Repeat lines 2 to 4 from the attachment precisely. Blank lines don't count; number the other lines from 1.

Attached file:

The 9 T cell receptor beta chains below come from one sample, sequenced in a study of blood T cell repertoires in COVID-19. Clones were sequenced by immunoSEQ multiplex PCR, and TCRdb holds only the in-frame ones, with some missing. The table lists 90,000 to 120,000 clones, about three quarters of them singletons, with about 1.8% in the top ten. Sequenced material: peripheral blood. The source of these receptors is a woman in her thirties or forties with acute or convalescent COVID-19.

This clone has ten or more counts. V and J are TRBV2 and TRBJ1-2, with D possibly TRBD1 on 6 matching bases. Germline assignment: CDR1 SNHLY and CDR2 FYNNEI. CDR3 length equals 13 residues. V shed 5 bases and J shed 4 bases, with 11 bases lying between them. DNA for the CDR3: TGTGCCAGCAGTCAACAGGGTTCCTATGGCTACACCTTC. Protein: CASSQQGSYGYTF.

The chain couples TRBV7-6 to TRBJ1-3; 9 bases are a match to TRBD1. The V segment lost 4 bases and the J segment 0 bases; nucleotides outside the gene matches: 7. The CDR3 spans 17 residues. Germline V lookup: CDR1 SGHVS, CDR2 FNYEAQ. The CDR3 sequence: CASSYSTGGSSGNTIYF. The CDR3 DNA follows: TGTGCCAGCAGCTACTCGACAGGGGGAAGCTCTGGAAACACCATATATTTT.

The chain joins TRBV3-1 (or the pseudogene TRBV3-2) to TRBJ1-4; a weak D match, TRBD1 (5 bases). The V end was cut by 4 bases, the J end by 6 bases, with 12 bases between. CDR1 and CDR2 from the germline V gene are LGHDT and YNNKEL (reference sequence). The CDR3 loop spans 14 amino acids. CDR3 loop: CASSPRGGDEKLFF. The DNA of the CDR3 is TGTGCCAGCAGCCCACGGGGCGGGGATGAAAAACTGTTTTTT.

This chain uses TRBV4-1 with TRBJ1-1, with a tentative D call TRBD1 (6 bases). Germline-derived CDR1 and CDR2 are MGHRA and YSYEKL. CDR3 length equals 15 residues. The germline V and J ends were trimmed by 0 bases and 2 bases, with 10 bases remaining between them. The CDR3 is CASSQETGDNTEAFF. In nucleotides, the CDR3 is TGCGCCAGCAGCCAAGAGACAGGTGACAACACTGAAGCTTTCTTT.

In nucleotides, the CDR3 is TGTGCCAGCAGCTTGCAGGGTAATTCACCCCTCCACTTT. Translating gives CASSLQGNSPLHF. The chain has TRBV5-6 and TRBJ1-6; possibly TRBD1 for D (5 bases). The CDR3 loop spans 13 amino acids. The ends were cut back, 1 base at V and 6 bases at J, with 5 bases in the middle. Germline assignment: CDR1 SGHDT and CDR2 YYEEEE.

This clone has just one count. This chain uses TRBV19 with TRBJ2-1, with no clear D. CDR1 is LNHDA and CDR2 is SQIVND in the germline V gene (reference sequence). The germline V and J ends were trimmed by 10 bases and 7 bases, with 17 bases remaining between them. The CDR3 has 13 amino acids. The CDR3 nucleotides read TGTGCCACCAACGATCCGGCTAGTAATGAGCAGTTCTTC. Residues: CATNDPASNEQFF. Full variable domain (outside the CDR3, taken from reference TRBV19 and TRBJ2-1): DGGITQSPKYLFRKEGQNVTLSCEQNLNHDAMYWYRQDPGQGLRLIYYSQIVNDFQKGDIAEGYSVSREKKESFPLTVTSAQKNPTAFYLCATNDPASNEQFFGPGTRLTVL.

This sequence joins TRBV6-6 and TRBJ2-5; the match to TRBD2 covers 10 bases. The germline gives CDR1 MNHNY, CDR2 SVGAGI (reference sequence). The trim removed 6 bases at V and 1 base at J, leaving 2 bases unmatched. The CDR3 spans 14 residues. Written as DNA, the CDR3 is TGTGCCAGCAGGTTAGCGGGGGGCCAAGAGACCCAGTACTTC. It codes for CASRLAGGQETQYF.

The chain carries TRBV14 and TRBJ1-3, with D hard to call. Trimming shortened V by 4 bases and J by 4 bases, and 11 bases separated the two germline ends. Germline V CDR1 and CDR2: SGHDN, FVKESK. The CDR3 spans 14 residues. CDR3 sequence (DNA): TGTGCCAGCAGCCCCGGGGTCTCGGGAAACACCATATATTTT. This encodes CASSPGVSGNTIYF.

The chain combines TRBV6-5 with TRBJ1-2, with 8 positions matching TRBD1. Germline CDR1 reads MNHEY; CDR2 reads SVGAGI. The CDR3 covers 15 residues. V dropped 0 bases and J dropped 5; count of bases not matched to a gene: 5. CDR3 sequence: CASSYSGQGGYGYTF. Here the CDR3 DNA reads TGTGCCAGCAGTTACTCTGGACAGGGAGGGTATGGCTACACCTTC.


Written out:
This clone has ten or more counts. V and J are TRBV2 and TRBJ1-2, with D possibly TRBD1 on 6 matching bases. Germline assignment: CDR1 SNHLY and CDR2 FYNNEI. CDR3 length equals 13 residues. V shed 5 bases and J shed 4 bases, with 11 bases lying between them. DNA for the CDR3: TGTGCCAGCAGTCAACAGGGTTCCTATGGCTACACCTTC. Protein: CASSQQGSYGYTF.

The chain couples TRBV7-6 to TRBJ1-3; 9 bases are a match to TRBD1. The V segment lost 4 bases and the J segment 0 bases; nucleotides outside the gene matches: 7. The CDR3 spans 17 residues. Germline V lookup: CDR1 SGHVS, CDR2 FNYEAQ. The CDR3 sequence: CASSYSTGGSSGNTIYF. The CDR3 DNA follows: TGTGCCAGCAGCTACTCGACAGGGGGAAGCTCTGGAAACACCATATATTTT.

The chain joins TRBV3-1 (or the pseudogene TRBV3-2) to TRBJ1-4; a weak D match, TRBD1 (5 bases). The V end was cut by 4 bases, the J end by 6 bases, with 12 bases between. CDR1 and CDR2 from the germline V gene are LGHDT and YNNKEL (reference sequence). The CDR3 loop spans 14 amino acids. CDR3 loop: CASSPRGGDEKLFF. The DNA of the CDR3 is TGTGCCAGCAGCCCACGGGGCGGGGATGAAAAACTGTTTTTT.